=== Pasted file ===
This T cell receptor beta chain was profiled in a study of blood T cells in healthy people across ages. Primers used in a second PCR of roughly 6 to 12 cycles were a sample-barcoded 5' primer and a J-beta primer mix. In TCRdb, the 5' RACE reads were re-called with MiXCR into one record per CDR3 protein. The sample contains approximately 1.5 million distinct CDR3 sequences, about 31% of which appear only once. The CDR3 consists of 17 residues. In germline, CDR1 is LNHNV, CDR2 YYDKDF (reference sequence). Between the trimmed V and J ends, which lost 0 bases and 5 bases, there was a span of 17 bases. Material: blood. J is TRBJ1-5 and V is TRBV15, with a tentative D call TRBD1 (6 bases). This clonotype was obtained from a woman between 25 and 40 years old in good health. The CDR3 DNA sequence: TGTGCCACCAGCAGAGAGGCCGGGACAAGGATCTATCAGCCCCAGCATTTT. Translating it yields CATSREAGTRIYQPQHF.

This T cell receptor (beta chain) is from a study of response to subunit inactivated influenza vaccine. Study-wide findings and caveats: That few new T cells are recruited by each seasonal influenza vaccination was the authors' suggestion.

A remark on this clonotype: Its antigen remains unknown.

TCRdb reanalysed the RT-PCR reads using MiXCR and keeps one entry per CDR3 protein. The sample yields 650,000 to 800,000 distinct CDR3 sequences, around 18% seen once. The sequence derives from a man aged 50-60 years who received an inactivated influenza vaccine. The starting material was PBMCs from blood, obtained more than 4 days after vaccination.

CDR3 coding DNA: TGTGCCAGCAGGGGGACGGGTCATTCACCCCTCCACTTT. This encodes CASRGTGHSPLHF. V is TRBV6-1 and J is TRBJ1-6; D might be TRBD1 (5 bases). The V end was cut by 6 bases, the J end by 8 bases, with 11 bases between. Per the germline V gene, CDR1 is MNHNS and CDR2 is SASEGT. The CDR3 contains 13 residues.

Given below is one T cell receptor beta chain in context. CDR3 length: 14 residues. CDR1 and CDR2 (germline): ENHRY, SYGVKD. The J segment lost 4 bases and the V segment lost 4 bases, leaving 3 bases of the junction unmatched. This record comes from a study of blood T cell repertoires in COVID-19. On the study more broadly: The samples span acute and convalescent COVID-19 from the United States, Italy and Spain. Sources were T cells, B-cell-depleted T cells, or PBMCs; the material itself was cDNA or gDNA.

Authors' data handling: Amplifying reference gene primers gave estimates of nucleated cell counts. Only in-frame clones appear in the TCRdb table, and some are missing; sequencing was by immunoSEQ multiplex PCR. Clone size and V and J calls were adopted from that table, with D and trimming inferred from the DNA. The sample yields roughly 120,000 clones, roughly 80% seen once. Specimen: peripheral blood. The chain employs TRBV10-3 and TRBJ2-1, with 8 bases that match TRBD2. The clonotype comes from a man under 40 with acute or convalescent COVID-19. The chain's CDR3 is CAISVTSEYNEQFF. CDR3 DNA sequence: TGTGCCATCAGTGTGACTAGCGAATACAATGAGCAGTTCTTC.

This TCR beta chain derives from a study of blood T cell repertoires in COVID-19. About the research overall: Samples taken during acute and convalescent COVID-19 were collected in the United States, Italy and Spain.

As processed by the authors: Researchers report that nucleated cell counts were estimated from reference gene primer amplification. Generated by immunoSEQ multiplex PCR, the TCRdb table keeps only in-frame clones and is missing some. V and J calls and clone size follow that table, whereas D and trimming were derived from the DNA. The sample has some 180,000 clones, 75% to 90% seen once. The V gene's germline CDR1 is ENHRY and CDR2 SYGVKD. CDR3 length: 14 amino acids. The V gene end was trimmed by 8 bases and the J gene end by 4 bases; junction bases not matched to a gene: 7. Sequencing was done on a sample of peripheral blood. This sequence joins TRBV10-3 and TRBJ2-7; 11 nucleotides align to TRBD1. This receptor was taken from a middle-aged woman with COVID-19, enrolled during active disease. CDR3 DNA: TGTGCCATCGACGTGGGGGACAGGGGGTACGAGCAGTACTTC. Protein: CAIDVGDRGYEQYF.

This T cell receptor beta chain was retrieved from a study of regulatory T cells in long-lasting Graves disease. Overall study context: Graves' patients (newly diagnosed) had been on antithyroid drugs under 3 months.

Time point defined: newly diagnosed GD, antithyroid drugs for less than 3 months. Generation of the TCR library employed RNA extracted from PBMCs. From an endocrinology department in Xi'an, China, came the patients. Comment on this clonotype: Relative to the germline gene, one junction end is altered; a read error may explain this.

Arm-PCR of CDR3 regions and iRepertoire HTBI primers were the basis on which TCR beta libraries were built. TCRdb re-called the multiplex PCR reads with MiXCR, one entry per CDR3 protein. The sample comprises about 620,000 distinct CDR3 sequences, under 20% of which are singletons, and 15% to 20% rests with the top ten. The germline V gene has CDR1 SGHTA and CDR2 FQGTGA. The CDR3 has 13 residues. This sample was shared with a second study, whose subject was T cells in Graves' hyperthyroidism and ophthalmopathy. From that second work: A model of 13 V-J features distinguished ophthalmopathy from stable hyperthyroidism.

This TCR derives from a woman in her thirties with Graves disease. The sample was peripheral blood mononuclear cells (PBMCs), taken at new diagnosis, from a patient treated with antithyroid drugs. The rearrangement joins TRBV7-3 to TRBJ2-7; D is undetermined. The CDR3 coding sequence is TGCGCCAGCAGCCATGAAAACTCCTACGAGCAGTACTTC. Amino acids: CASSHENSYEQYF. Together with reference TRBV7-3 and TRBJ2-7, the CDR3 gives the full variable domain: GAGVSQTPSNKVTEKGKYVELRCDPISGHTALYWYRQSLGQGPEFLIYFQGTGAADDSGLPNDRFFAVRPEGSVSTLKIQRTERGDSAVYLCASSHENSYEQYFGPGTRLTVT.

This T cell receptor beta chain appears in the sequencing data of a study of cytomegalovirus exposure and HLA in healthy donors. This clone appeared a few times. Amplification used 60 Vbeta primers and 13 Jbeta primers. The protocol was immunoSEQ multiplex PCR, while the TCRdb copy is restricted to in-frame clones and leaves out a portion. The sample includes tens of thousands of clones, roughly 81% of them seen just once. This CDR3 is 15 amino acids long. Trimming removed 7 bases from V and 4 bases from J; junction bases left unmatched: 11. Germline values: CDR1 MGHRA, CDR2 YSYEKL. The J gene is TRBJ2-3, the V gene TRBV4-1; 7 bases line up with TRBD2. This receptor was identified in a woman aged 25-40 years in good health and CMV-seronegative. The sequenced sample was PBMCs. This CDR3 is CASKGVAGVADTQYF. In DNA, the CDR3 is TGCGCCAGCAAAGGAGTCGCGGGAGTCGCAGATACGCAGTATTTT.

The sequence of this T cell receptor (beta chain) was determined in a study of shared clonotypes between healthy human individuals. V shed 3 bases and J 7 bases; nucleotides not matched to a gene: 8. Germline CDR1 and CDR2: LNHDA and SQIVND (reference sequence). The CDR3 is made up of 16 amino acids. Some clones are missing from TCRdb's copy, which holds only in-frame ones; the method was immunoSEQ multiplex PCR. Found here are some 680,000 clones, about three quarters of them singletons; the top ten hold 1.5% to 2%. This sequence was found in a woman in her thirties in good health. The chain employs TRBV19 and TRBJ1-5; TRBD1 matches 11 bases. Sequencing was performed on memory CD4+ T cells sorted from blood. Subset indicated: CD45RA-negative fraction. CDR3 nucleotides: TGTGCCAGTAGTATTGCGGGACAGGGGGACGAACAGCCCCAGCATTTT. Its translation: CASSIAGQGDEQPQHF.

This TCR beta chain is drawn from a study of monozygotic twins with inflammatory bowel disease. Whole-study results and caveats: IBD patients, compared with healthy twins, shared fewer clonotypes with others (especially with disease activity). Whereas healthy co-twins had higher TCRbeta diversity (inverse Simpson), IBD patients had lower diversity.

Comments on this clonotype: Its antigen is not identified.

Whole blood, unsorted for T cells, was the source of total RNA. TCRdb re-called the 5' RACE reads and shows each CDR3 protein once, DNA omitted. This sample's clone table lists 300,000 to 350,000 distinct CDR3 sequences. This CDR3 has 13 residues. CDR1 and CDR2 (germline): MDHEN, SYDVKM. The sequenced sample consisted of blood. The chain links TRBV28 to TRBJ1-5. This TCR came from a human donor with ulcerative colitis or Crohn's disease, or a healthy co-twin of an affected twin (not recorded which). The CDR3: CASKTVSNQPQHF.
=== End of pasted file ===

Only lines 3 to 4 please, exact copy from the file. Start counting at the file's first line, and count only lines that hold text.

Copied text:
A remark on this clonotype: Its antigen remains unknown.

TCRdb reanalysed the RT-PCR reads using MiXCR and keeps one entry per CDR3 protein. The sample yields 650,000 to 800,000 distinct CDR3 sequences, around 18% seen once. The sequence derives from a man aged 50-60 years who received an inactivated influenza vaccine. The starting material was PBMCs from blood, obtained more than 4 days after vaccination.